Monday, July 12, 2021

The Love That Conquers All!

[This message was shared during the funeral service for a disciple of Jesus who was a member of Living Water Lutheran Church in Centerville, Ohio.]

Romans 8:31-35, 37-39
Nearly one year ago, Ruth Olson lost her earthly life to cancer. I don’t need to remind any of you of what deeply committed disciples of Jesus both she and Bob have been. 

Ruth’s trust in Jesus was remarkable. She loved Christ. She also loved Christ’s Church. Even as she faced death, Ruth faithfully prayed and cared, as she was able, for her family, the Church, and for others.

There are some who might look at Ruth’s faith in Christ and, particularly in the wake of her passing, see it as delusional. 

But Ruth, like all Christians who confess an informed faith in Jesus, was among the least delusional people of all. 

Disciples of Jesus face facts the world wants to forget. 

The world, for example, may want to forget that all, including Christians, sin (Romans 3:23), but Christians don’t; as Christians, we forthrightly confess that “we are in bondage to sin and cannot free ourselves.” 

The world may try to deny that death comes to all of us because we were born into the condition of sin, an inborn alienation from God and the life that only God can give; but Christians confess that “sin entered the world through one man, and death through sin, and in this way death came to all people, because all sinned…” (Romans 5:12) 

The world too may want to deny that the wages of sin is death. (Romans 6:23) But for followers of Jesus, facts are facts and denial is the way of everlasting separation from God. 

Death also comes to disciples of Jesus, to people made righteous, right with God, by the gracious gift of faith in Christ that God pours into them through the Gospel given in Word and Sacrament.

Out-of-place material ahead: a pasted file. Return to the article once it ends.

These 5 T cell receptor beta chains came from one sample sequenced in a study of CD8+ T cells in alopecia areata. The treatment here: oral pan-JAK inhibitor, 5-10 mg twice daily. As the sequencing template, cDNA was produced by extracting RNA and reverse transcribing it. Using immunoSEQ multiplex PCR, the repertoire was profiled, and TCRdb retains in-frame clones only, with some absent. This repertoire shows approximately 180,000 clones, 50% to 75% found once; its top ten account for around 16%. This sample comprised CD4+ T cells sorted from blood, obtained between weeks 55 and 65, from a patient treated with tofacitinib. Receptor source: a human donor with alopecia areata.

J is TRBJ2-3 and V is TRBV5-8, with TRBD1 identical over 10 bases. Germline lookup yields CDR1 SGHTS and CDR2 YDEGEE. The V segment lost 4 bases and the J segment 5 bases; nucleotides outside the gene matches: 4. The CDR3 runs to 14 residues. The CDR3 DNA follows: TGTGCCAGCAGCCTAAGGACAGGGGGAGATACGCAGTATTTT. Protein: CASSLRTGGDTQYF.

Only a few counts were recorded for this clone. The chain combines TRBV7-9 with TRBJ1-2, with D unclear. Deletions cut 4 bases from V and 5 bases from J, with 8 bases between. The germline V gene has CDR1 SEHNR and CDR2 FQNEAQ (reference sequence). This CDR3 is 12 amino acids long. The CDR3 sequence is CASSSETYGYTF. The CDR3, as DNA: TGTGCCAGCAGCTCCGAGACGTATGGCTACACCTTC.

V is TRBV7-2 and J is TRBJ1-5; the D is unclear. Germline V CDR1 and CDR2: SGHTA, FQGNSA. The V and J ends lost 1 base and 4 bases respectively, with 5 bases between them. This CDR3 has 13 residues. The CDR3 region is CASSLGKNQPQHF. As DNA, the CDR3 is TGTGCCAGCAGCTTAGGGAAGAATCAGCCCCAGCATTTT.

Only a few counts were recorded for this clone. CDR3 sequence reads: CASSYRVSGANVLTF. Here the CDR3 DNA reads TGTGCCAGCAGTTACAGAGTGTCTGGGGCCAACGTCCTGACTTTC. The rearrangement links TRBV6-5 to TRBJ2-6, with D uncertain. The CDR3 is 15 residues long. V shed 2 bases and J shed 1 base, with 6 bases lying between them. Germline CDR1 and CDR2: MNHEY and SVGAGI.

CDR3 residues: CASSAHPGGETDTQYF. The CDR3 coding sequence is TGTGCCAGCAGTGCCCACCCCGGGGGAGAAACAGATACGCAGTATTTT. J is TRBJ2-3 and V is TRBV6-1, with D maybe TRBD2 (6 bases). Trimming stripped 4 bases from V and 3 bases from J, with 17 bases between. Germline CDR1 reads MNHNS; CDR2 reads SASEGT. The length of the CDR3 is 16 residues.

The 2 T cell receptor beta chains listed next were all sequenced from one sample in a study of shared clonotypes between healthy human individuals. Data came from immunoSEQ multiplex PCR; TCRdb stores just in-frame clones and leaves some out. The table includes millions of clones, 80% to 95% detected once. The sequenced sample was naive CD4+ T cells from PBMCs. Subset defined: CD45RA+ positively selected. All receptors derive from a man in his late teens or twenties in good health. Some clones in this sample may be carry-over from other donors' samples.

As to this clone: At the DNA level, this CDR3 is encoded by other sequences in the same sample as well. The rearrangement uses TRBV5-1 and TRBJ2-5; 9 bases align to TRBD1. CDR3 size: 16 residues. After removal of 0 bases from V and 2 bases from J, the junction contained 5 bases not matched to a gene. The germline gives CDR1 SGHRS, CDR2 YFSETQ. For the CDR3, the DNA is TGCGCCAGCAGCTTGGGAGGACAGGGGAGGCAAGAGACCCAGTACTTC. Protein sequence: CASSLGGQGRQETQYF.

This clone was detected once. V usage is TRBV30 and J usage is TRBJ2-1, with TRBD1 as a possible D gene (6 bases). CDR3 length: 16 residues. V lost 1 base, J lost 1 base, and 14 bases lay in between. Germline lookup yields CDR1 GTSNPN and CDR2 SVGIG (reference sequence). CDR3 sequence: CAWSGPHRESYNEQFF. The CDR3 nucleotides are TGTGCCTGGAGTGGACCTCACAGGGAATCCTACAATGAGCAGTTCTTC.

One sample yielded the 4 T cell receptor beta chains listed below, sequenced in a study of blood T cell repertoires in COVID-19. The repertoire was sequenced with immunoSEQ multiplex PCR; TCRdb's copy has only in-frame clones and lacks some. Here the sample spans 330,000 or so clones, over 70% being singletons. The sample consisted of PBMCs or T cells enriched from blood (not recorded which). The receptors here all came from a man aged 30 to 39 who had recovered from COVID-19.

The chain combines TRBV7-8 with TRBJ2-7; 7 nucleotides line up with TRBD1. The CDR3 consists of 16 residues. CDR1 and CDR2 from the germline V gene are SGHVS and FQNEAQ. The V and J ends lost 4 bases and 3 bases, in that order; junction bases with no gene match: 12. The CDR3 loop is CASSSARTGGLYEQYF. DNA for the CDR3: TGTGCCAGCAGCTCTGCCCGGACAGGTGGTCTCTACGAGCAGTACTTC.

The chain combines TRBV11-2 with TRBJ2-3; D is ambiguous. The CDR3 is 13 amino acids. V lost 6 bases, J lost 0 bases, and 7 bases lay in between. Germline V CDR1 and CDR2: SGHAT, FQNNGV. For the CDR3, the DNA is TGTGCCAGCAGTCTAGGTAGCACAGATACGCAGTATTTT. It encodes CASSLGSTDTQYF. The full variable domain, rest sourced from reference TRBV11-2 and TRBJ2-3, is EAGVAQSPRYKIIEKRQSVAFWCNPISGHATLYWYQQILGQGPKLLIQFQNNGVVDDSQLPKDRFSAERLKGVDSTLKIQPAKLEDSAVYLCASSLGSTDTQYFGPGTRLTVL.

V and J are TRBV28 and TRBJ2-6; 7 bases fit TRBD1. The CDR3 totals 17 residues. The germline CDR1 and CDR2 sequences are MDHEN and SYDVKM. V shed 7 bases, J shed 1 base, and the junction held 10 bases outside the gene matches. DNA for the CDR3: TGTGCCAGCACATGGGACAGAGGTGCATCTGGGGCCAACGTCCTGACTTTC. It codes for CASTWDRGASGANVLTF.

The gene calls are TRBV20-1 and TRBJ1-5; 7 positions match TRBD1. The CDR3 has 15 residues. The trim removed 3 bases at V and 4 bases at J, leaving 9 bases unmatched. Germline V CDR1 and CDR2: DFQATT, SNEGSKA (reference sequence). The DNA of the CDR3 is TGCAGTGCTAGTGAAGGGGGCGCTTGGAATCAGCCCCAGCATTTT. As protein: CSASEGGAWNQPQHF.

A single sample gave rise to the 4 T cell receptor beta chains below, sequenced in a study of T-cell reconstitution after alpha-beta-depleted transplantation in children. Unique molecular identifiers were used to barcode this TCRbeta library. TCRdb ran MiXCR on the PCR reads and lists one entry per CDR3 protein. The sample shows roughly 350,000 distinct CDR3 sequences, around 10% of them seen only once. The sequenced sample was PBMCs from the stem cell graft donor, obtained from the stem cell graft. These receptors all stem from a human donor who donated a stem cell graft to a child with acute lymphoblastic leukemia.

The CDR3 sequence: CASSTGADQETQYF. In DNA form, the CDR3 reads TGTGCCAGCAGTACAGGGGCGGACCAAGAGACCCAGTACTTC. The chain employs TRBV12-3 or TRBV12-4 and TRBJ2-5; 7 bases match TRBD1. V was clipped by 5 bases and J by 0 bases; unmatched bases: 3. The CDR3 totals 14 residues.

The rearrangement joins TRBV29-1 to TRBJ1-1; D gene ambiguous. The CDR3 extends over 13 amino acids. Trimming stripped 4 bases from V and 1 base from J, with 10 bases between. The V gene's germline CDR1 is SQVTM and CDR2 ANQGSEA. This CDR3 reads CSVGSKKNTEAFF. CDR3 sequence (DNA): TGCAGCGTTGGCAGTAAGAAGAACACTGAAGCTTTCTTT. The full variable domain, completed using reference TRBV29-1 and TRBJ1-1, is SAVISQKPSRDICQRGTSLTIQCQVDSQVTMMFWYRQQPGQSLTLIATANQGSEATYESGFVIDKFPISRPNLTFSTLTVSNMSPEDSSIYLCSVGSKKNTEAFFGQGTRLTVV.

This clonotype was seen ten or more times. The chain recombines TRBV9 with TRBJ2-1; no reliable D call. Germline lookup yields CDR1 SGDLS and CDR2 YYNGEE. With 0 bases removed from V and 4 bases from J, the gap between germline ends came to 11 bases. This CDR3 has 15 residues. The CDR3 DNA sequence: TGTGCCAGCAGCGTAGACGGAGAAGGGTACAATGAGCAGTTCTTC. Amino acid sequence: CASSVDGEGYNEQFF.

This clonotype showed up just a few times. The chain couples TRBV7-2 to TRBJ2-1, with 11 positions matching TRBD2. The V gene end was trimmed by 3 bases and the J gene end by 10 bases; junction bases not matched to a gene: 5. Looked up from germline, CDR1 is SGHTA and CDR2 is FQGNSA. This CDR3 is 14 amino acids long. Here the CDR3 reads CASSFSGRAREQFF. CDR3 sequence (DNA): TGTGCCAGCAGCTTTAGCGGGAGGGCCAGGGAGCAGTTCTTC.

Death is a hard reality; it can even cause grief-stricken disciples to tell Jesus, as Martha did near the burial site of her brother Lazarus in our Gospel readings, “Lord, if you had been here, my brother would not have died.” (John 11:21) 

But there is a deeper truth than our sin and death. 

There is a greater reality that has the power to veto and reverse the dominion of sin, death, and darkness into which the human race is born. 

That greater reality, that deeper truth is the love of God given to the whole universe through Jesus Christ. 

It is through His love that God makes once-condemned sinners righteous, fit for eternity, and able to face suffering, life, and death with faith, able to live in the certainty that all who trust in Jesus have eternal life with God. As Jesus assures us, “For God so loved the world that he gave his one and only Son, that whoever believes in him shall not perish but have eternal life.” (John 3:16)

Our second Bible lesson for today, Romans 8:31-35, 37-39, chosen by Ruth, comes from the New Testament book of Romans, a letter written to the Christian church in Rome in about 55 AD.